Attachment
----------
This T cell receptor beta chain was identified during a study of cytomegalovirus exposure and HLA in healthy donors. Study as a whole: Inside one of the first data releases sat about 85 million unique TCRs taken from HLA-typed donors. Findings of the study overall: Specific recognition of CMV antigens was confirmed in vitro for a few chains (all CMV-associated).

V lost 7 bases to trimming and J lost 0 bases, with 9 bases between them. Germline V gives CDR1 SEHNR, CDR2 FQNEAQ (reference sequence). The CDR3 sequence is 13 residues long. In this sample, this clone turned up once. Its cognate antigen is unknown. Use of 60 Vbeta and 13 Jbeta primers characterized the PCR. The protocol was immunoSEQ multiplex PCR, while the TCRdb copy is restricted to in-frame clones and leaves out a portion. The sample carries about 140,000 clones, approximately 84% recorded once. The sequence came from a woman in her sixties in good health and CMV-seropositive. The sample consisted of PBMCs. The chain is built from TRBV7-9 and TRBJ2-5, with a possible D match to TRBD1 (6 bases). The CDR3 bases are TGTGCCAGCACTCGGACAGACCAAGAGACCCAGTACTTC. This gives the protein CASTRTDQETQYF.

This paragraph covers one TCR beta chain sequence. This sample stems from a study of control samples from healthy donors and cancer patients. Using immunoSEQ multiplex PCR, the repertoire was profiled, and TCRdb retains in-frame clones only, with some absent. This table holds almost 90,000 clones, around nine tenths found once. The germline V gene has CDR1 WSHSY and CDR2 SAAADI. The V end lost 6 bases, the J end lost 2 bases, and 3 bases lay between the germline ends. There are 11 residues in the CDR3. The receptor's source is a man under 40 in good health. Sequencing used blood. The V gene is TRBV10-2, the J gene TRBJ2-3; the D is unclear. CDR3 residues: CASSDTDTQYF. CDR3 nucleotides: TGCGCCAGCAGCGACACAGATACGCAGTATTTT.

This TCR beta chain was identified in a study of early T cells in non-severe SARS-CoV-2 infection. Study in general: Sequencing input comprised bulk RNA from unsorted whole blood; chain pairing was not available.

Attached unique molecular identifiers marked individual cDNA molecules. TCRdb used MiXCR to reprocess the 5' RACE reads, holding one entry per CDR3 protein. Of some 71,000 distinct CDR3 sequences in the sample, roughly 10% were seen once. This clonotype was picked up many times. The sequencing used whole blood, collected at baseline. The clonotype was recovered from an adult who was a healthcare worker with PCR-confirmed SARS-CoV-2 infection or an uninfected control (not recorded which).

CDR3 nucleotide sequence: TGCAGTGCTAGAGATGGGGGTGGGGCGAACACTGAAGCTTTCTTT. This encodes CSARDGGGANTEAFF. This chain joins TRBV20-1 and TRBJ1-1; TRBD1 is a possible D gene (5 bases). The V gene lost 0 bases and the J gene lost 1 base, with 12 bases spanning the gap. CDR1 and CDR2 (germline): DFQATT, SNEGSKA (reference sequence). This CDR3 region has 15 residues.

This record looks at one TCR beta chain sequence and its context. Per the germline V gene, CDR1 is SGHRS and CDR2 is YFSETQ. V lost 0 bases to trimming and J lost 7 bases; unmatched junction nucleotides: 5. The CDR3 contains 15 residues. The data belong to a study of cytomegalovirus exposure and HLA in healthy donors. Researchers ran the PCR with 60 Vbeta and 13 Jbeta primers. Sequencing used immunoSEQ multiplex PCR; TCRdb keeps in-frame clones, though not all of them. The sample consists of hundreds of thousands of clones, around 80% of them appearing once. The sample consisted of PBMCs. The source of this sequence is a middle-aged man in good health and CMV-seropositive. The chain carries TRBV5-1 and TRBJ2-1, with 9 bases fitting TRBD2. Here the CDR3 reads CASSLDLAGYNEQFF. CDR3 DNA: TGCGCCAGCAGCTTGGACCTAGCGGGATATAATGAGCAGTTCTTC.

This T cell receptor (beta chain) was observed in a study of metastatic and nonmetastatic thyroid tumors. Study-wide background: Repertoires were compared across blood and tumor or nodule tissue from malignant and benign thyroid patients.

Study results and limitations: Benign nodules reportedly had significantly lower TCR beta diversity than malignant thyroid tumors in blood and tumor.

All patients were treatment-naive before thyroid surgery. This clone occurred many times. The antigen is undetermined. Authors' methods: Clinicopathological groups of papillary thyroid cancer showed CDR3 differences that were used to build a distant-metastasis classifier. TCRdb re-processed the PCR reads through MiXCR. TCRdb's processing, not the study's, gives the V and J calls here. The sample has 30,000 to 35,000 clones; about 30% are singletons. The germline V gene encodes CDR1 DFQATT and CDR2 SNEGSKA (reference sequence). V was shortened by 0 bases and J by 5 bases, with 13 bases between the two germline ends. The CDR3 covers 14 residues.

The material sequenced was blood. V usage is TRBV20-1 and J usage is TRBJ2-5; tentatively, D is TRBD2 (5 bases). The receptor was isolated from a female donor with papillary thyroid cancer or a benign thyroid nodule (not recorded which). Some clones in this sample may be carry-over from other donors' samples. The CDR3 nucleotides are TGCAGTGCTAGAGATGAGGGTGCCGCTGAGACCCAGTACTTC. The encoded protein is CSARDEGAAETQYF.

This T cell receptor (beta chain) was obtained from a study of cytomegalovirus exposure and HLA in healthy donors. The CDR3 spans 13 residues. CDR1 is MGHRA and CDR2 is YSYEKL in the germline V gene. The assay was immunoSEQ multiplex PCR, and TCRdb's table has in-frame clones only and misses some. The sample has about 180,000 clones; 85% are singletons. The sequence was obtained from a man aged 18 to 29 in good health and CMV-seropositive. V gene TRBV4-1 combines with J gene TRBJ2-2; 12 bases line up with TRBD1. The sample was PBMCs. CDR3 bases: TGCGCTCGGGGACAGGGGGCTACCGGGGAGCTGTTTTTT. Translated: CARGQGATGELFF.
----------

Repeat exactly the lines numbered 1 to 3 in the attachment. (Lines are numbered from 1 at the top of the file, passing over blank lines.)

This T cell receptor beta chain was identified during a study of cytomegalovirus exposure and HLA in healthy donors. Study as a whole: Inside one of the first data releases sat about 85 million unique TCRs taken from HLA-typed donors. Findings of the study overall: Specific recognition of CMV antigens was confirmed in vitro for a few chains (all CMV-associated).

V lost 7 bases to trimming and J lost 0 bases, with 9 bases between them. Germline V gives CDR1 SEHNR, CDR2 FQNEAQ (reference sequence). The CDR3 sequence is 13 residues long. In this sample, this clone turned up once. Its cognate antigen is unknown. Use of 60 Vbeta and 13 Jbeta primers characterized the PCR. The protocol was immunoSEQ multiplex PCR, while the TCRdb copy is restricted to in-frame clones and leaves out a portion. The sample carries about 140,000 clones, approximately 84% recorded once. The sequence came from a woman in her sixties in good health and CMV-seropositive. The sample consisted of PBMCs. The chain is built from TRBV7-9 and TRBJ2-5, with a possible D match to TRBD1 (6 bases). The CDR3 bases are TGTGCCAGCACTCGGACAGACCAAGAGACCCAGTACTTC. This gives the protein CASTRTDQETQYF.

This paragraph covers one TCR beta chain sequence. This sample stems from a study of control samples from healthy donors and cancer patients. Using immunoSEQ multiplex PCR, the repertoire was profiled, and TCRdb retains in-frame clones only, with some absent. This table holds almost 90,000 clones, around nine tenths found once. The germline V gene has CDR1 WSHSY and CDR2 SAAADI. The V end lost 6 bases, the J end lost 2 bases, and 3 bases lay between the germline ends. There are 11 residues in the CDR3. The receptor's source is a man under 40 in good health. Sequencing used blood. The V gene is TRBV10-2, the J gene TRBJ2-3; the D is unclear. CDR3 residues: CASSDTDTQYF. CDR3 nucleotides: TGCGCCAGCAGCGACACAGATACGCAGTATTTT.